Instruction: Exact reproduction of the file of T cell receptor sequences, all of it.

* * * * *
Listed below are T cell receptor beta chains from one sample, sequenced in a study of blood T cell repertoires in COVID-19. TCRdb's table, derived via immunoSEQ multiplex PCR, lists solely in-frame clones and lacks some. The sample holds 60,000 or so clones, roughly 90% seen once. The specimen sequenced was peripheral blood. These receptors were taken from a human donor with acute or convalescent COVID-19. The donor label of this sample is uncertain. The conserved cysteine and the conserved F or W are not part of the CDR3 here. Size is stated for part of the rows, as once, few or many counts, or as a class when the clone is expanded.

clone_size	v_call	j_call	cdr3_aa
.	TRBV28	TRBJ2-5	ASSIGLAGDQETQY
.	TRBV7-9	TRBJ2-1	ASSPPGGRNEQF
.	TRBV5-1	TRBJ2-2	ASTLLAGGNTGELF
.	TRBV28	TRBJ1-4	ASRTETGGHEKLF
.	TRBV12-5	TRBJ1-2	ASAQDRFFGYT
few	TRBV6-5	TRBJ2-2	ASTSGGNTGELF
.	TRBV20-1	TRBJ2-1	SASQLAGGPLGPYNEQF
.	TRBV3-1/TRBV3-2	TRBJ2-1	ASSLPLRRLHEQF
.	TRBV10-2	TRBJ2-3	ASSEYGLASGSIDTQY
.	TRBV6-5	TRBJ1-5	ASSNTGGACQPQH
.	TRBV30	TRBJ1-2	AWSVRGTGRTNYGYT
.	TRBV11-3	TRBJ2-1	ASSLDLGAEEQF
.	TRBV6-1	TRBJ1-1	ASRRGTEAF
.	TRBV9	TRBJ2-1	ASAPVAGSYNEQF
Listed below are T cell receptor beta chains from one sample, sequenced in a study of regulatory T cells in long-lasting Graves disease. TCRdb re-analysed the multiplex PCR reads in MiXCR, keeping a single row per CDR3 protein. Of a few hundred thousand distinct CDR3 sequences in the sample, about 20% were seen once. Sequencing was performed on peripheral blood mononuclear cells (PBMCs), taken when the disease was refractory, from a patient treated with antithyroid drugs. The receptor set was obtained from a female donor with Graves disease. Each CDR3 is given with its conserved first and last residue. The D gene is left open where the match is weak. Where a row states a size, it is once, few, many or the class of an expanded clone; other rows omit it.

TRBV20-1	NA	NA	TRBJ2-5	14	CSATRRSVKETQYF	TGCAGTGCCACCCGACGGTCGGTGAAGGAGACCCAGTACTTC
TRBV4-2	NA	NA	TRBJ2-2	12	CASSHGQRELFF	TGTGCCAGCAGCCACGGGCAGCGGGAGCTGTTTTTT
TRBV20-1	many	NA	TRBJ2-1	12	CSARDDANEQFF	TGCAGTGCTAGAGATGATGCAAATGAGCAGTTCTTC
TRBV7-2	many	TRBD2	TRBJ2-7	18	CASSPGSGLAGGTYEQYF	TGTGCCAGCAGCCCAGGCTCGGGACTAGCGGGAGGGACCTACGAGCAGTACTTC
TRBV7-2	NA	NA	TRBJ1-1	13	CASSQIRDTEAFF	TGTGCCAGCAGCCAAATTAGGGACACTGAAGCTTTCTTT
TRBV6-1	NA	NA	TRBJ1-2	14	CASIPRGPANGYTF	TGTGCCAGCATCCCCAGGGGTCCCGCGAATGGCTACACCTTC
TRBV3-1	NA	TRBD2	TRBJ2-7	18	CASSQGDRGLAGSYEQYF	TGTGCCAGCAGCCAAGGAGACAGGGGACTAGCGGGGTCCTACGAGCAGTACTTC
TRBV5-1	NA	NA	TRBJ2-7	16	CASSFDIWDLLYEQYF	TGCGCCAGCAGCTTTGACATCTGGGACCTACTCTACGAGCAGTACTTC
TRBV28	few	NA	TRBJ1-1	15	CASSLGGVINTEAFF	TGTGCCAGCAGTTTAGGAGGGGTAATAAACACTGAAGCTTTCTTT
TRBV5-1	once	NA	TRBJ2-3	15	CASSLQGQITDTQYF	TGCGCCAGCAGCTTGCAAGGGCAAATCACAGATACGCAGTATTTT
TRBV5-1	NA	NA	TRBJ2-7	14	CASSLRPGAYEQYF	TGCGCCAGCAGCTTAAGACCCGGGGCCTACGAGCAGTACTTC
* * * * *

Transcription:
Listed below are T cell receptor beta chains from one sample, sequenced in a study of blood T cell repertoires in COVID-19. TCRdb's table, derived via immunoSEQ multiplex PCR, lists solely in-frame clones and lacks some. The sample holds 60,000 or so clones, roughly 90% seen once. The specimen sequenced was peripheral blood. These receptors were taken from a human donor with acute or convalescent COVID-19. The donor label of this sample is uncertain. The conserved cysteine and the conserved F or W are not part of the CDR3 here. Size is stated for part of the rows, as once, few or many counts, or as a class when the clone is expanded.

clone_size	v_call	j_call	cdr3_aa
.	TRBV28	TRBJ2-5	ASSIGLAGDQETQY
.	TRBV7-9	TRBJ2-1	ASSPPGGRNEQF
.	TRBV5-1	TRBJ2-2	ASTLLAGGNTGELF
.	TRBV28	TRBJ1-4	ASRTETGGHEKLF
.	TRBV12-5	TRBJ1-2	ASAQDRFFGYT
few	TRBV6-5	TRBJ2-2	ASTSGGNTGELF
.	TRBV20-1	TRBJ2-1	SASQLAGGPLGPYNEQF
.	TRBV3-1/TRBV3-2	TRBJ2-1	ASSLPLRRLHEQF
.	TRBV10-2	TRBJ2-3	ASSEYGLASGSIDTQY
.	TRBV6-5	TRBJ1-5	ASSNTGGACQPQH
.	TRBV30	TRBJ1-2	AWSVRGTGRTNYGYT
.	TRBV11-3	TRBJ2-1	ASSLDLGAEEQF
.	TRBV6-1	TRBJ1-1	ASRRGTEAF
.	TRBV9	TRBJ2-1	ASAPVAGSYNEQF
Listed below are T cell receptor beta chains from one sample, sequenced in a study of regulatory T cells in long-lasting Graves disease. TCRdb re-analysed the multiplex PCR reads in MiXCR, keeping a single row per CDR3 protein. Of a few hundred thousand distinct CDR3 sequences in the sample, about 20% were seen once. Sequencing was performed on peripheral blood mononuclear cells (PBMCs), taken when the disease was refractory, from a patient treated with antithyroid drugs. The receptor set was obtained from a female donor with Graves disease. Each CDR3 is given with its conserved first and last residue. The D gene is left open where the match is weak. Where a row states a size, it is once, few, many or the class of an expanded clone; other rows omit it.

TRBV20-1	NA	NA	TRBJ2-5	14	CSATRRSVKETQYF	TGCAGTGCCACCCGACGGTCGGTGAAGGAGACCCAGTACTTC
TRBV4-2	NA	NA	TRBJ2-2	12	CASSHGQRELFF	TGTGCCAGCAGCCACGGGCAGCGGGAGCTGTTTTTT
TRBV20-1	many	NA	TRBJ2-1	12	CSARDDANEQFF	TGCAGTGCTAGAGATGATGCAAATGAGCAGTTCTTC
TRBV7-2	many	TRBD2	TRBJ2-7	18	CASSPGSGLAGGTYEQYF	TGTGCCAGCAGCCCAGGCTCGGGACTAGCGGGAGGGACCTACGAGCAGTACTTC
TRBV7-2	NA	NA	TRBJ1-1	13	CASSQIRDTEAFF	TGTGCCAGCAGCCAAATTAGGGACACTGAAGCTTTCTTT
TRBV6-1	NA	NA	TRBJ1-2	14	CASIPRGPANGYTF	TGTGCCAGCATCCCCAGGGGTCCCGCGAATGGCTACACCTTC
TRBV3-1	NA	TRBD2	TRBJ2-7	18	CASSQGDRGLAGSYEQYF	TGTGCCAGCAGCCAAGGAGACAGGGGACTAGCGGGGTCCTACGAGCAGTACTTC
TRBV5-1	NA	NA	TRBJ2-7	16	CASSFDIWDLLYEQYF	TGCGCCAGCAGCTTTGACATCTGGGACCTACTCTACGAGCAGTACTTC
TRBV28	few	NA	TRBJ1-1	15	CASSLGGVINTEAFF	TGTGCCAGCAGTTTAGGAGGGGTAATAAACACTGAAGCTTTCTTT
TRBV5-1	once	NA	TRBJ2-3	15	CASSLQGQITDTQYF	TGCGCCAGCAGCTTGCAAGGGCAAATCACAGATACGCAGTATTTT
TRBV5-1	NA	NA	TRBJ2-7	14	CASSLRPGAYEQYF	TGCGCCAGCAGCTTAAGACCCGGGGCCTACGAGCAGTACTTC